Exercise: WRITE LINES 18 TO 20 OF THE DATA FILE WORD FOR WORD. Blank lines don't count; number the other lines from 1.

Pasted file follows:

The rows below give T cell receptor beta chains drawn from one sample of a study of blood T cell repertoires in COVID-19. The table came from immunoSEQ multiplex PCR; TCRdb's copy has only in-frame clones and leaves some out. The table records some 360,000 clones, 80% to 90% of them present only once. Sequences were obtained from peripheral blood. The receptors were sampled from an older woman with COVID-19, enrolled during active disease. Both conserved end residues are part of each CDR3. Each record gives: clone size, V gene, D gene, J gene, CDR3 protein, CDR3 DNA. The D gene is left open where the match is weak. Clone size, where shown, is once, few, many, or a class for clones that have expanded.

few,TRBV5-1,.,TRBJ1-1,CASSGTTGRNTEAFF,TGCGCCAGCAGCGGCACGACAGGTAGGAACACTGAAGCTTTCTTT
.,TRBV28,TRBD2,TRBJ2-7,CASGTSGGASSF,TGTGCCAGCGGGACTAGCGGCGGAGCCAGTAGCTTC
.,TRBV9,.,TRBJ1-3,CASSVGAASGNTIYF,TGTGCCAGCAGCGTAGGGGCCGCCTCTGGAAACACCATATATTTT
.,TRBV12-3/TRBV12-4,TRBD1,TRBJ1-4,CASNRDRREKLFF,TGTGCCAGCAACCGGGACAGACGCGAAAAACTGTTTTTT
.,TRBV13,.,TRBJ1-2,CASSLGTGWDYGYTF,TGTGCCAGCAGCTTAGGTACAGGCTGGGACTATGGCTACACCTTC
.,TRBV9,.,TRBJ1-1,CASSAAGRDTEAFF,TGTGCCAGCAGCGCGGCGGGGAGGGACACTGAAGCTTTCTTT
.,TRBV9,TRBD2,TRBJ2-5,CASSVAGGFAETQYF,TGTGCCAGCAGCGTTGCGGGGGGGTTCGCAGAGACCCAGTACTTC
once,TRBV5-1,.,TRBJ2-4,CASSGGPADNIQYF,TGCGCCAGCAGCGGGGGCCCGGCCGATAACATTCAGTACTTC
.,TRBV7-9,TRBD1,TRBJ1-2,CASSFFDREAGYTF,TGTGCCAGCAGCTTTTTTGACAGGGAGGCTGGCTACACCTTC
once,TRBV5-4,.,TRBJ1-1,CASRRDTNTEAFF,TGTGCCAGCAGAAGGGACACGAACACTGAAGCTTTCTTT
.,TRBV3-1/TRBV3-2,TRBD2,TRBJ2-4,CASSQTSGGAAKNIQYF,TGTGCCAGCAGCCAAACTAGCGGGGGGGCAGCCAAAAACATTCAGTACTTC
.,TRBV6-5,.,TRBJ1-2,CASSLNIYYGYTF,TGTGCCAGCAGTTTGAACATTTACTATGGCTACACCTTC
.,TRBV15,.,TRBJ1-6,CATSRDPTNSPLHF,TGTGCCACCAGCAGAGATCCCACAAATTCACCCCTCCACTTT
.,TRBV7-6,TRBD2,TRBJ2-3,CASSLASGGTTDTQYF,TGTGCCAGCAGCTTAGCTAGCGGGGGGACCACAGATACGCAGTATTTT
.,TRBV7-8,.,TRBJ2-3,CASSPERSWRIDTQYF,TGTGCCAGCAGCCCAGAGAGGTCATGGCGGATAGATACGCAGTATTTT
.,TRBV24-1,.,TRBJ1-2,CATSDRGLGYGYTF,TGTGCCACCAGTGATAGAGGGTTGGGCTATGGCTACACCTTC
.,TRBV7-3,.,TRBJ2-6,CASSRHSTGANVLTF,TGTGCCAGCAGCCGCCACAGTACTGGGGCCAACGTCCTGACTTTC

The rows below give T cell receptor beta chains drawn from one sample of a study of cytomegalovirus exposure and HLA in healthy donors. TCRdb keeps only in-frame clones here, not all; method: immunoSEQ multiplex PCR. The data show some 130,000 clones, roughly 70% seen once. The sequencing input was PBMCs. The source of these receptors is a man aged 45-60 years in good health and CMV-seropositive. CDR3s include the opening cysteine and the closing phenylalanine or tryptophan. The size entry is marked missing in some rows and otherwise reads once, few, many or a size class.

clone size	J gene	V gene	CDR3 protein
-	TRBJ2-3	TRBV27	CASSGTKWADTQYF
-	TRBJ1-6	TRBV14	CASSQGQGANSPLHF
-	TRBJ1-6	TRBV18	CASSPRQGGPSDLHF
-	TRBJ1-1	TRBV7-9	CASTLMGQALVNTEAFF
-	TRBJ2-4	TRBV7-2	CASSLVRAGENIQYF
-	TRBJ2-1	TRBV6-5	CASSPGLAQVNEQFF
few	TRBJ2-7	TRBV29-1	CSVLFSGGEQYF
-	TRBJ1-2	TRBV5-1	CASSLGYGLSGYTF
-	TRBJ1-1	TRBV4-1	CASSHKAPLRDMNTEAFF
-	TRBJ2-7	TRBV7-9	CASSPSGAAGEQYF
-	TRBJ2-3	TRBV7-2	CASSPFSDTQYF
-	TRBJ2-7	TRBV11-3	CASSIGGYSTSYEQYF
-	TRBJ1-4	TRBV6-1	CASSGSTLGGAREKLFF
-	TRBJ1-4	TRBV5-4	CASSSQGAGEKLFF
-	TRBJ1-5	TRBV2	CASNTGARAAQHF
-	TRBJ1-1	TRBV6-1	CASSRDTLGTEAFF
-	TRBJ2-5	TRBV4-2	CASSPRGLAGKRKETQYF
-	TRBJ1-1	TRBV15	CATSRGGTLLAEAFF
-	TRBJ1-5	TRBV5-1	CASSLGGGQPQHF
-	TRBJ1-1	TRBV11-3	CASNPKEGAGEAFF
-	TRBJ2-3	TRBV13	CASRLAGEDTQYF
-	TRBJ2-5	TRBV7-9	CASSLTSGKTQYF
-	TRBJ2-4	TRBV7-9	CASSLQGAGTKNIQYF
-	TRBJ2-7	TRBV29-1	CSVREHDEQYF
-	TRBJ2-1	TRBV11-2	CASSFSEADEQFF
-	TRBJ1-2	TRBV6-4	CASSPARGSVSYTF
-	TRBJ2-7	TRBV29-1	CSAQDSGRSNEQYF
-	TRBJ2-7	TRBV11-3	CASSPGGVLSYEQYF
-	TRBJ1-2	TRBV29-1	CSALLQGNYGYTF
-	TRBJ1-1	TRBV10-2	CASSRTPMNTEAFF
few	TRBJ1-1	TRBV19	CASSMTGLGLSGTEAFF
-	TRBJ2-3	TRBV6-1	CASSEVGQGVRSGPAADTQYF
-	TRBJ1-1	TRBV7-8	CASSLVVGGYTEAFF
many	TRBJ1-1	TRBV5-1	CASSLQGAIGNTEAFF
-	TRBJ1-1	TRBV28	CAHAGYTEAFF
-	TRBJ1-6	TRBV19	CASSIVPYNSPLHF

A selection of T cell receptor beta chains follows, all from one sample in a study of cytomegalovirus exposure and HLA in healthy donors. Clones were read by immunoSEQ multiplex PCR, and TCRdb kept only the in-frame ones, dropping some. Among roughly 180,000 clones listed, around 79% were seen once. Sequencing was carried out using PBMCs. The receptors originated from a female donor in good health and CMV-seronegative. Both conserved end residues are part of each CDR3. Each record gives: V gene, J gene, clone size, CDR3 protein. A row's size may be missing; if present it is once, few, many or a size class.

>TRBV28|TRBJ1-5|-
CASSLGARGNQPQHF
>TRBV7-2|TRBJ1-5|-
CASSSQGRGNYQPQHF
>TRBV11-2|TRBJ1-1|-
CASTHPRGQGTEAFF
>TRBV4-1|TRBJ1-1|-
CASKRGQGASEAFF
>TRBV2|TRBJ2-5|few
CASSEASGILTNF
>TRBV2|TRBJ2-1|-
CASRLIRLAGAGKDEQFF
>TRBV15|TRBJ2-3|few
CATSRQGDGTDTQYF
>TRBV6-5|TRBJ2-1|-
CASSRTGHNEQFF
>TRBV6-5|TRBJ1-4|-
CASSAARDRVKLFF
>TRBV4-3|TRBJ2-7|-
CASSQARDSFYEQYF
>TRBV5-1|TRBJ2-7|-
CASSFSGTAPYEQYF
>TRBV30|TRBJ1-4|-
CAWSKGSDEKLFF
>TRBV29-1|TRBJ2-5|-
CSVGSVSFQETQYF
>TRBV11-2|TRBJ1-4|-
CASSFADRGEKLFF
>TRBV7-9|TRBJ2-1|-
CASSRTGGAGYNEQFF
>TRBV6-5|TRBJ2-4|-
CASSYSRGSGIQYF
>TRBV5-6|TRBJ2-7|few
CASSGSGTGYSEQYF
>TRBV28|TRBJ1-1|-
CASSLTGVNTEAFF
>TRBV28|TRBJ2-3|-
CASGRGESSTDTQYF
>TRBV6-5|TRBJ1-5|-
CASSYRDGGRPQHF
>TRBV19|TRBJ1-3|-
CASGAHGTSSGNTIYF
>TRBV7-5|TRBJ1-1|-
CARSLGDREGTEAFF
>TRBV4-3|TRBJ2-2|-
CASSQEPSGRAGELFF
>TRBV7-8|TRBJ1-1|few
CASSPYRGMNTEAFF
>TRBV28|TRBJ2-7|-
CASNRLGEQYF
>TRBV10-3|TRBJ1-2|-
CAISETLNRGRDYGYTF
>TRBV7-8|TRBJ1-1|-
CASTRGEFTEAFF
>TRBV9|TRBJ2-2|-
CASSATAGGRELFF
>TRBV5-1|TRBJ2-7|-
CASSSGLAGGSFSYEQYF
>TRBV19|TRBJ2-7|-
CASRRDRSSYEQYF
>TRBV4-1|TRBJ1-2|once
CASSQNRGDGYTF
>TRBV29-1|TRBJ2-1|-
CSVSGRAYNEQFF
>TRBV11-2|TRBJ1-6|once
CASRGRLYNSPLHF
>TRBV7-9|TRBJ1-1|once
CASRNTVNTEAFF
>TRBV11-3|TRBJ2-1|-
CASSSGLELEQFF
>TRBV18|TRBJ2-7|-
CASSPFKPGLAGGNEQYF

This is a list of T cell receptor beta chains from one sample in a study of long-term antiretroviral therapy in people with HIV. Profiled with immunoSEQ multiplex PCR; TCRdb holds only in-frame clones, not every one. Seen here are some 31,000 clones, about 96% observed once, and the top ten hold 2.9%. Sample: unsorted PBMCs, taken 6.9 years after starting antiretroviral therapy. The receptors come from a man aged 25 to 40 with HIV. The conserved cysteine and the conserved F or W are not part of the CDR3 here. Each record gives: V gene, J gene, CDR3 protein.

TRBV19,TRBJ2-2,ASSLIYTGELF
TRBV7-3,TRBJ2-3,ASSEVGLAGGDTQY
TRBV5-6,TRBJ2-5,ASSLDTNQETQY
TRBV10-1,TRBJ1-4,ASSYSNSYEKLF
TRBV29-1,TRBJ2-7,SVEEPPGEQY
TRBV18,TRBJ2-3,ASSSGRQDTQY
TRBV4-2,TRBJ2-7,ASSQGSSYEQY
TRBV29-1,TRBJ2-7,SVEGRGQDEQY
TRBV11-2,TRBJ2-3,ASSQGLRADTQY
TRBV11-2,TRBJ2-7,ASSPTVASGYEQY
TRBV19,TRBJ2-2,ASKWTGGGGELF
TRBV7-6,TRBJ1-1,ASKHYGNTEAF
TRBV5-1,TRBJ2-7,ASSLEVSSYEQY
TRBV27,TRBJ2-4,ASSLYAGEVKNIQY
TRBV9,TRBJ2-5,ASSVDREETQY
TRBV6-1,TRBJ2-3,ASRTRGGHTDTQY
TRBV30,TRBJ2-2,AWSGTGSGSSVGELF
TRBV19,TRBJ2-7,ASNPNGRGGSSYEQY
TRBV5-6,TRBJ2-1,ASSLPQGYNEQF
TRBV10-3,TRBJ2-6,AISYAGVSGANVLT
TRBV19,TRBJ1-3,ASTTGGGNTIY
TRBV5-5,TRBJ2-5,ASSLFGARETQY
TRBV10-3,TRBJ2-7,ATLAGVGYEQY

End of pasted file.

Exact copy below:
.,TRBV7-3,.,TRBJ2-6,CASSRHSTGANVLTF,TGTGCCAGCAGCCGCCACAGTACTGGGGCCAACGTCCTGACTTTC

The rows below give T cell receptor beta chains drawn from one sample of a study of cytomegalovirus exposure and HLA in healthy donors. TCRdb keeps only in-frame clones here, not all; method: immunoSEQ multiplex PCR. The data show some 130,000 clones, roughly 70% seen once. The sequencing input was PBMCs. The source of these receptors is a man aged 45-60 years in good health and CMV-seropositive. CDR3s include the opening cysteine and the closing phenylalanine or tryptophan. The size entry is marked missing in some rows and otherwise reads once, few, many or a size class.

clone size	J gene	V gene	CDR3 protein